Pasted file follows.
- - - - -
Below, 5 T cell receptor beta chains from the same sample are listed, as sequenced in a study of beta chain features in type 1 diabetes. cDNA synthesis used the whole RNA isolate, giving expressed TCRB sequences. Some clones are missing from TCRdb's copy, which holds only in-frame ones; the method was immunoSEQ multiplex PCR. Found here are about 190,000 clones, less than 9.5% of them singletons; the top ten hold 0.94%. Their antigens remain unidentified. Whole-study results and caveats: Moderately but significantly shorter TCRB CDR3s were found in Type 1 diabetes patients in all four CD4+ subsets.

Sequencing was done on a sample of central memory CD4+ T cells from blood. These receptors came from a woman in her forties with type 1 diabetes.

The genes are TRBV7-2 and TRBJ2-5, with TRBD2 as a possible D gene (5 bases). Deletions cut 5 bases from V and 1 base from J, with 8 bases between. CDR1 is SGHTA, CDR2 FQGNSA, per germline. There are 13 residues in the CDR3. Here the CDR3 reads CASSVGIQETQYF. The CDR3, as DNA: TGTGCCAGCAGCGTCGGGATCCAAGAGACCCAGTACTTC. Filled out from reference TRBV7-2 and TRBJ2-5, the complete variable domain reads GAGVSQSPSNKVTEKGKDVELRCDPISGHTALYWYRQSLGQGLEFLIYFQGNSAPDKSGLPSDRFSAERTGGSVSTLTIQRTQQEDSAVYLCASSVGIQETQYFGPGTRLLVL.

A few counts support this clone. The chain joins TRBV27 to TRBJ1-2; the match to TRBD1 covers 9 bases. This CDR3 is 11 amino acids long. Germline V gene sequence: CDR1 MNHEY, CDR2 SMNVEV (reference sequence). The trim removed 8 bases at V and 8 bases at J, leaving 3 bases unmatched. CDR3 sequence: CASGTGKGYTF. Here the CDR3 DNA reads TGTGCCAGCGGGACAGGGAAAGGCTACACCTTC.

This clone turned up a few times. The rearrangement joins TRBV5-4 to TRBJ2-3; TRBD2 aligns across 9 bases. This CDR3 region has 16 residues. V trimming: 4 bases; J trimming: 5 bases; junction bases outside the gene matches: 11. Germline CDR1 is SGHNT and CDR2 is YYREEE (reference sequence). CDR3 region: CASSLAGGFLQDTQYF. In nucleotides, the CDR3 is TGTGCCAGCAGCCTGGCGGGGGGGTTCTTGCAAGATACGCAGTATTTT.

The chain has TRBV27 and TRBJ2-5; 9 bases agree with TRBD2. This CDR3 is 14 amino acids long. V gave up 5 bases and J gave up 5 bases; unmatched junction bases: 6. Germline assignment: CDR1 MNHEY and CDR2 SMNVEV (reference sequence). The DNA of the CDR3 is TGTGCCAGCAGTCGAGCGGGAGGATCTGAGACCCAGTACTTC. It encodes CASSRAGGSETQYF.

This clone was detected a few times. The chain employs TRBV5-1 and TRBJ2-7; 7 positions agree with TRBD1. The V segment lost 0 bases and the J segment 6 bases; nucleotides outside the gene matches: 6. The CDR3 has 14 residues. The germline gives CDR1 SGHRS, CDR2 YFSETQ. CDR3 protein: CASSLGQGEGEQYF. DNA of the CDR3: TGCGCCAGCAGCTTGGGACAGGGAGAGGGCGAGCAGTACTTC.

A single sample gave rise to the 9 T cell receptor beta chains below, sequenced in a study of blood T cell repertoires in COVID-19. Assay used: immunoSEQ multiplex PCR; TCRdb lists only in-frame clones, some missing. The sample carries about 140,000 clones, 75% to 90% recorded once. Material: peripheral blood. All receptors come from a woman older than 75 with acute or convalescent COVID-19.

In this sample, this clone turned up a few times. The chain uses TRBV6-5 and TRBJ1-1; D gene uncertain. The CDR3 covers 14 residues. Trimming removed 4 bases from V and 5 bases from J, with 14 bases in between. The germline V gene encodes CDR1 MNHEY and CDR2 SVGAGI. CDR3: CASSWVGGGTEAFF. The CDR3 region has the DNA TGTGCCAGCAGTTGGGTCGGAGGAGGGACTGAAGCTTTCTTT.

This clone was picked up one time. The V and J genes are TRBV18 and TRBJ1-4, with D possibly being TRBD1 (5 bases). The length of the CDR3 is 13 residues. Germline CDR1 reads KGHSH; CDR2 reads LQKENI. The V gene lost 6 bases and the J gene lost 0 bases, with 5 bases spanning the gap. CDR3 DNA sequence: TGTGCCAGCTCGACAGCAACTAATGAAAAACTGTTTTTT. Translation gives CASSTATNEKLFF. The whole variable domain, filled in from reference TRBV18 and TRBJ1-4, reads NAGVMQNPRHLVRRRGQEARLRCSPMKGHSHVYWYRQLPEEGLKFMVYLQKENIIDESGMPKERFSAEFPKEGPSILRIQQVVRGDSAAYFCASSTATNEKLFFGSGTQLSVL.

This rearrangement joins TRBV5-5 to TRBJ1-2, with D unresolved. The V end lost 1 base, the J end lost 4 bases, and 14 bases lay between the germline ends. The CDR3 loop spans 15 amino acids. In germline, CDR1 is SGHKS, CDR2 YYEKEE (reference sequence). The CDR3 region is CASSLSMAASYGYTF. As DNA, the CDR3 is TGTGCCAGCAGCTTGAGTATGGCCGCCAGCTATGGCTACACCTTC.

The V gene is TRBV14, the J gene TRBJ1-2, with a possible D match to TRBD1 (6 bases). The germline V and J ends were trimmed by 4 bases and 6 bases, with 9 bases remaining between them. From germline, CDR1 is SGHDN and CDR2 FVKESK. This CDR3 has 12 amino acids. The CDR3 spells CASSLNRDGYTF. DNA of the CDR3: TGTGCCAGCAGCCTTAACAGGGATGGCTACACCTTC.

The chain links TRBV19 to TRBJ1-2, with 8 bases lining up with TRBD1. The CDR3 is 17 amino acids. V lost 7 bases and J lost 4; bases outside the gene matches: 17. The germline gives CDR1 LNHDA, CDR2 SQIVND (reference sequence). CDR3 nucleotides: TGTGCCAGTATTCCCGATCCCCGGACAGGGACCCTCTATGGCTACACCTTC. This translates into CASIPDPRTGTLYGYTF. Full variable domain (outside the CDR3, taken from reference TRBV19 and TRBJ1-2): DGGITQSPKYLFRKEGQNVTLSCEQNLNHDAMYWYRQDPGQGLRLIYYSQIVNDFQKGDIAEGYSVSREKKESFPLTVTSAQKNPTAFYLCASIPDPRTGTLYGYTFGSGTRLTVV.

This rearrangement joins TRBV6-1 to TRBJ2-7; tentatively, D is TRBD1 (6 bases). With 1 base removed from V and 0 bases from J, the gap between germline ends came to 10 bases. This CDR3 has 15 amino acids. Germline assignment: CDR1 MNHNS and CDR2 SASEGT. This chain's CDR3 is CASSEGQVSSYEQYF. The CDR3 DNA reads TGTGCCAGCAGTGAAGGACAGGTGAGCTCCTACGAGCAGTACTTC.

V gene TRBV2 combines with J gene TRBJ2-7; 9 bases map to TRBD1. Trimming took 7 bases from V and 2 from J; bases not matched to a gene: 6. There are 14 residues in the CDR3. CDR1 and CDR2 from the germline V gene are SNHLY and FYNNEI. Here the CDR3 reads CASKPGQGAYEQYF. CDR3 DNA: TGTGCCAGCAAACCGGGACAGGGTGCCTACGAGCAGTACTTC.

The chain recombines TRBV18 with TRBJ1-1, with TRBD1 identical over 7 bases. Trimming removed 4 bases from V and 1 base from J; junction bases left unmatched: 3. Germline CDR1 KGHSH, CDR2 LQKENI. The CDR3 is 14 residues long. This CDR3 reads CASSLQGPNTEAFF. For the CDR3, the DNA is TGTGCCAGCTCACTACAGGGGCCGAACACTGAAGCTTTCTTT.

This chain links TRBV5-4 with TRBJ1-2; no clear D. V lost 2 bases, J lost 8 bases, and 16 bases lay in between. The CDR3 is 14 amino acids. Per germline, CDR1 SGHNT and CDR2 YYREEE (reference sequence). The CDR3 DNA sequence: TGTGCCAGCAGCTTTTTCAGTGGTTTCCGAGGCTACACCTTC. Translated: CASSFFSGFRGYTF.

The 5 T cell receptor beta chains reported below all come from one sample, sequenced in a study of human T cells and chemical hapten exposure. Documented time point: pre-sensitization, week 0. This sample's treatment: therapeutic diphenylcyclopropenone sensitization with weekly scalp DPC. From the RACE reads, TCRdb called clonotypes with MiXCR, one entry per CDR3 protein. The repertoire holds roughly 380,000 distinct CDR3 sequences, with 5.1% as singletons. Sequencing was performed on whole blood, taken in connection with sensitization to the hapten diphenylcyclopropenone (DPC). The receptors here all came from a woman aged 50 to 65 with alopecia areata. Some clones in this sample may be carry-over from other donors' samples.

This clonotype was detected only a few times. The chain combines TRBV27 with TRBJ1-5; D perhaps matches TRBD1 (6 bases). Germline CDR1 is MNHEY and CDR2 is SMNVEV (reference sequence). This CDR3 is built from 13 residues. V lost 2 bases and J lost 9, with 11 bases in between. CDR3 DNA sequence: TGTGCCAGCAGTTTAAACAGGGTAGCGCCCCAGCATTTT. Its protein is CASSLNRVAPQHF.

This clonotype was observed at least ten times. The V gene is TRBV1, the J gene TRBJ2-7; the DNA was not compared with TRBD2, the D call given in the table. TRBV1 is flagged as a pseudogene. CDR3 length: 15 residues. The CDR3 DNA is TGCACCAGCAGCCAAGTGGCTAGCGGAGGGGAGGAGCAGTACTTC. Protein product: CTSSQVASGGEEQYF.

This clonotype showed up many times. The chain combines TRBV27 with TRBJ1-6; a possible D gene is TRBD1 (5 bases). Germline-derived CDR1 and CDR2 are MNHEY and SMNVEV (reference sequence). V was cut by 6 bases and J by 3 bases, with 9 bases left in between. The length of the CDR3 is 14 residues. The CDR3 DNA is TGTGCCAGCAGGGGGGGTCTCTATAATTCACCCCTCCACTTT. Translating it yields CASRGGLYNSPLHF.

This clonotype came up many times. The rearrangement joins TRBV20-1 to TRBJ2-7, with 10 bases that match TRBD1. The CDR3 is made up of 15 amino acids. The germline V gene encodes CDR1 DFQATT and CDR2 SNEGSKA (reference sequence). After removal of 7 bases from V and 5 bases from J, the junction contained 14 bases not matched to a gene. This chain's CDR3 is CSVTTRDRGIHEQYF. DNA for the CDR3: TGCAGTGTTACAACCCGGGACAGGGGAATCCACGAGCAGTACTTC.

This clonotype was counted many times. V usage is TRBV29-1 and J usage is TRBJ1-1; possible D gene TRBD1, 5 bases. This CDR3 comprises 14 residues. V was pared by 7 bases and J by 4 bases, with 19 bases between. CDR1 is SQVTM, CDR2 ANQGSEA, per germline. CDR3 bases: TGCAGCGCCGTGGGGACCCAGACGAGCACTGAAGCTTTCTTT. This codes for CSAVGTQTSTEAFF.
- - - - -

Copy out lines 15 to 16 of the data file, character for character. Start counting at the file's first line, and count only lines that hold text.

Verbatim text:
V gene TRBV2 combines with J gene TRBJ2-7; 9 bases map to TRBD1. Trimming took 7 bases from V and 2 from J; bases not matched to a gene: 6. There are 14 residues in the CDR3. CDR1 and CDR2 from the germline V gene are SNHLY and FYNNEI. Here the CDR3 reads CASKPGQGAYEQYF. CDR3 DNA: TGTGCCAGCAAACCGGGACAGGGTGCCTACGAGCAGTACTTC.

The chain recombines TRBV18 with TRBJ1-1, with TRBD1 identical over 7 bases. Trimming removed 4 bases from V and 1 base from J; junction bases left unmatched: 3. Germline CDR1 KGHSH, CDR2 LQKENI. The CDR3 is 14 residues long. This CDR3 reads CASSLQGPNTEAFF. For the CDR3, the DNA is TGTGCCAGCTCACTACAGGGGCCGAACACTGAAGCTTTCTTT.